The name chemokine is a contraction of chemotactic cytokines. These are a large family of substances (more than 50) produced by many different leukocytes and tissue cells. They recruit leukocytes to sites of infection. They play a role in lymphocyte trafficking.
Properties of chemokines
Chemokines are produced by cells involved in both natural and specific immunity. They mediate and regulate immune and inflammatory responses. The secretion is brief and limited. Many individual cytokines are produced by many cell types and act on many cell types (they are pleiotropic). In many cases cytokines have similar actions (they are redundant).
Tumor Necrosis Factor, TNF-gamma
It is produced by activated macrophages. It is the most important mediator of acute inflammation in response to Gram-negative bacteria and other infectious microbes. It mediates the recruitment of polymorphonuclear leukocytes (PMNs) and monocytes to the site of infection: acts on the hypothalamus to produce fever and promotes the production of acute phase proteins by the liver.
It is produced mainly by helper T cells (CD4+); less by cytoxic T cells (CD8+). It promotes T cell division and increases production of other cytokines. It has autocrine functions on T cell proliferation.
It is produced mainly by Th2 subpopulation of helper T cells (CD4+). It stimulates immunoglobulin class switching to the IgE isotype and development of Th2 cells from naive CD4+ T cells. It also promotes growth of differentiated Th2 cells.
It is produced mainly by the Th2 subpopulation of helper T cells (CD4+). It promotes growth and differentiation of eosinophils and activates mature eosinophils.
Interferons (IFN)
There are three groups of interferons: IFN-alpha , IFN-beta , IFN-gamma. Twenty variants of IFN-alpha are produced by leukocytes in response to viruses. IFN-beta is a single protein produced by fibroblasts and other cells in response to viruses. Both IFN-alpha and IFN-beta inhibit viral replication and increase expression of class I MHC on cells. IFN-gamma is produced by the Th1 subpopulation of helper T cells (CD4+), cytotoxic T cells (CD8+), and NK cells. IFN-gamma functions in both natural and specific immunity.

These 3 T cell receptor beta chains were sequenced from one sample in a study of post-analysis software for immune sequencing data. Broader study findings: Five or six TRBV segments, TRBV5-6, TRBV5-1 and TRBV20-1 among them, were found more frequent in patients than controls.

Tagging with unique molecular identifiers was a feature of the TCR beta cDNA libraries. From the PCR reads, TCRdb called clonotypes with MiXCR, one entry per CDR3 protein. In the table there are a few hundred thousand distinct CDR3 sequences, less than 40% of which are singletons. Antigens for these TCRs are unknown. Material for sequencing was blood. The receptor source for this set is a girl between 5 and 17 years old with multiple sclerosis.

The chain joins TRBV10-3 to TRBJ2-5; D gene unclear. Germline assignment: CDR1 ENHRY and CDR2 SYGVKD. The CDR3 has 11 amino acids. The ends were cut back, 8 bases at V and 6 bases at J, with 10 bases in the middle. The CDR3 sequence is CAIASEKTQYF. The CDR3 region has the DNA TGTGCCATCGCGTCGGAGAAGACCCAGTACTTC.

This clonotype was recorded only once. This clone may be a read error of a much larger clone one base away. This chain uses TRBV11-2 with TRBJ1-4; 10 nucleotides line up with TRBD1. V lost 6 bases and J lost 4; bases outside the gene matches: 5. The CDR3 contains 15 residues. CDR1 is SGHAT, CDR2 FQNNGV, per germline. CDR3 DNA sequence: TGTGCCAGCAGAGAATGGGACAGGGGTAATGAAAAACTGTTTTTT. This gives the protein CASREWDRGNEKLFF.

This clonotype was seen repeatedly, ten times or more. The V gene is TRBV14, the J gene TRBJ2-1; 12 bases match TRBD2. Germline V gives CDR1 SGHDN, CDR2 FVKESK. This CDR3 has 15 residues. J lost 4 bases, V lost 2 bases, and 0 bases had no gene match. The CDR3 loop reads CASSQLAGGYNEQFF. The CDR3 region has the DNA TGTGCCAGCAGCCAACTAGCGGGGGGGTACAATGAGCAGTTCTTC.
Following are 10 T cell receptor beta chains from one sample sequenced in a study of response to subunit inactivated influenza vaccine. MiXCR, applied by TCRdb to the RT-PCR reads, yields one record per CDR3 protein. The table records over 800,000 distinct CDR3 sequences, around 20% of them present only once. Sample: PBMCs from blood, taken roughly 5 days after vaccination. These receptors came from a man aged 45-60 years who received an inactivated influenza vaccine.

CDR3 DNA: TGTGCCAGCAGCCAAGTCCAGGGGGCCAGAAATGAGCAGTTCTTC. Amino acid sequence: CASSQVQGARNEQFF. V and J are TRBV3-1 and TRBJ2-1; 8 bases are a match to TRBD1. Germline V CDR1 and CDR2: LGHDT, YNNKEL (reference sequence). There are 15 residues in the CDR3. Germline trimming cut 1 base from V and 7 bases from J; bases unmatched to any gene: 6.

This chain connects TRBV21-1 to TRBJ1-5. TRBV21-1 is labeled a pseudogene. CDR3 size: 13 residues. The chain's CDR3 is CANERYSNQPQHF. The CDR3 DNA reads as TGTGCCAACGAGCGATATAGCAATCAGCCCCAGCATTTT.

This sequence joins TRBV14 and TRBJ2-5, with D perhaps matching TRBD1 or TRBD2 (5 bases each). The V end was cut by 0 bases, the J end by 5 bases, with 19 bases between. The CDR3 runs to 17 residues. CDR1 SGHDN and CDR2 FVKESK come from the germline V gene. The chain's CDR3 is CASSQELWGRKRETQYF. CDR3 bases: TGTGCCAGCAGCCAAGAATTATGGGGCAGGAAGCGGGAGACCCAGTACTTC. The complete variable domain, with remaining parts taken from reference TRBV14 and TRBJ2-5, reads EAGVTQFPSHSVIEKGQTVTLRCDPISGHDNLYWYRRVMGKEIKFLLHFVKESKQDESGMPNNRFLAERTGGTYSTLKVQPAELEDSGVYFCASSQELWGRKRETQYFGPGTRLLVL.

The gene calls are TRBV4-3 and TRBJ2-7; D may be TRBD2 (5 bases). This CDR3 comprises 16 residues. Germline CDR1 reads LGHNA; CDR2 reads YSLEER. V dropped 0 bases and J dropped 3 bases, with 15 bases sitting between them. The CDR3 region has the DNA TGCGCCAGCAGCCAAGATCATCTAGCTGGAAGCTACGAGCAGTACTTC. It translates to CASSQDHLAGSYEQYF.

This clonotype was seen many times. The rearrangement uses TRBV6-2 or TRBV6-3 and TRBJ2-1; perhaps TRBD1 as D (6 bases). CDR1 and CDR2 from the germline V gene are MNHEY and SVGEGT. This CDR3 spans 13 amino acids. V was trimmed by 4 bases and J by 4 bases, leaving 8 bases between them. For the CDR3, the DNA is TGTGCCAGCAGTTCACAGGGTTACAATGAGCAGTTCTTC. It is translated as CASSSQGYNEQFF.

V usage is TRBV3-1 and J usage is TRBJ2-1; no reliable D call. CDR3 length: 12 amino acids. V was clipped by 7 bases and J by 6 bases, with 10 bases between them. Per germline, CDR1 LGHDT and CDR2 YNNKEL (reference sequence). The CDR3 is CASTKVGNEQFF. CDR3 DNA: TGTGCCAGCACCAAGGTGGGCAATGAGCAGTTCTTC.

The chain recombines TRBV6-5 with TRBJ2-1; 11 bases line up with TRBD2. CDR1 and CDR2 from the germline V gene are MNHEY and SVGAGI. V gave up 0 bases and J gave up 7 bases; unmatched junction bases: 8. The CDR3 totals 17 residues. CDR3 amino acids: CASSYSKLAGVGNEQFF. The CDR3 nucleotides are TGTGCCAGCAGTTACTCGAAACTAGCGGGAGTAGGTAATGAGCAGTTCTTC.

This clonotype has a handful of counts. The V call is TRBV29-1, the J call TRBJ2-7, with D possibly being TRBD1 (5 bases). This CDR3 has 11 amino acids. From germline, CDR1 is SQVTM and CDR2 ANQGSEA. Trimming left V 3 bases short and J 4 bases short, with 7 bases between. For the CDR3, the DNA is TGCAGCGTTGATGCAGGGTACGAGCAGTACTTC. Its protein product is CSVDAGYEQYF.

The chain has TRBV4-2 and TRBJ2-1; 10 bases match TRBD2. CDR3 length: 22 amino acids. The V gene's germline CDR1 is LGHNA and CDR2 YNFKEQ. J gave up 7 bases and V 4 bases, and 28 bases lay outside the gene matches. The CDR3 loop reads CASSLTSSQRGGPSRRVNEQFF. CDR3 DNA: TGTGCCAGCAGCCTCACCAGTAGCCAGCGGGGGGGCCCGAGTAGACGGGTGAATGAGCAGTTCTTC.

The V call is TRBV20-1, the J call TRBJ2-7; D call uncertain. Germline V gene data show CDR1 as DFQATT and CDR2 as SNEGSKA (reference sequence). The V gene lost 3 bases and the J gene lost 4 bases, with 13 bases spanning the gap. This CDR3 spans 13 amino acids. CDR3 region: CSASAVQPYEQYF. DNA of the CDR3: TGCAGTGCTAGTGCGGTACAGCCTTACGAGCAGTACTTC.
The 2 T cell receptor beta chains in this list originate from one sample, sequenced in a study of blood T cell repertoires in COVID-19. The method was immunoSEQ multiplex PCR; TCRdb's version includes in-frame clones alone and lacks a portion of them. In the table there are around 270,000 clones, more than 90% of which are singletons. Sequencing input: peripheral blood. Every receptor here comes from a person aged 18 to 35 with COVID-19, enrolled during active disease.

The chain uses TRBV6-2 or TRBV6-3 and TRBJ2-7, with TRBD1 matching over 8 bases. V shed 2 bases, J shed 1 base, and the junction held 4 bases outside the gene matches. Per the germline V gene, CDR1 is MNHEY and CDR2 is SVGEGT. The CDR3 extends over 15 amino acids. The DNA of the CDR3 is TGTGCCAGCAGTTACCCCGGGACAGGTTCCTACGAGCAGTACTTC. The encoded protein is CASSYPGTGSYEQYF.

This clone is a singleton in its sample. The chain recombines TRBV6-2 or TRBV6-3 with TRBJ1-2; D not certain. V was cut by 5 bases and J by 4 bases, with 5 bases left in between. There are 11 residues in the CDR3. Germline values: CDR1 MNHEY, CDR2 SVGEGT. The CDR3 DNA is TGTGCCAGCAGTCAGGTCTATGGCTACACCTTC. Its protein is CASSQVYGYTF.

Transforming Growth Factor (TGF-beta)
It is an inhibitory cytokine produced by T cells, macrophages, and many other cell types. It inhibits proliferation and differentiation of T cells. It inhibits activation of macrophages. It acts on PMN and endothelial cells to block the effects of pro-inflammatory cytokines.

The complement system

The complement system consists of more than 35 soluble and cell-bound proteins ,12 of which are directly involved in the complement pathways. The proteins account for 5% of the serum globulin fraction . Most of these proteins circulate as zymogens , which are inactive until proteolytic cleavage . The complement proteins are synthesized mainly by hepatocytes ; however, significant amounts are also produced by Monocytes, macrophages, and epithelial cells in the gastrointestinal and Genitourinary tracts.

Secretory molecules of non-specific immunity

These include organic acids in skin secretions, thiocyanate in saliva, low molecular weight fatty acids in the lower bowel; bile acids and low molecular weight fatty acids in lower GI tract; transferrin, lactoferrin, lysozyme, interferons, fibronectin, complement, acute phase proteins, etc. in serum; Interferons and tumor necrosis factor (TNF) at the site of inflammation. Transferrin and lactoferrin deprive organisms of iron. Interferon inhibits viral replication and activates other cells which kill pathogens. Lysozyme, in serum and tears, breaks down the bacterial cell wall (peptidoglycan). Fibronectin coats (opsonizes) bacteria and promotes their rapid phagocytosis. Complement components and their products cause destruction of microorganism directly or with the help of phagocytic cells. Acute phase proteins (such as CRP) interact with the complement system proteins to combat infections. TNF-alpha suppresses viral replication and activates phagocytes.

The cells of the Immune System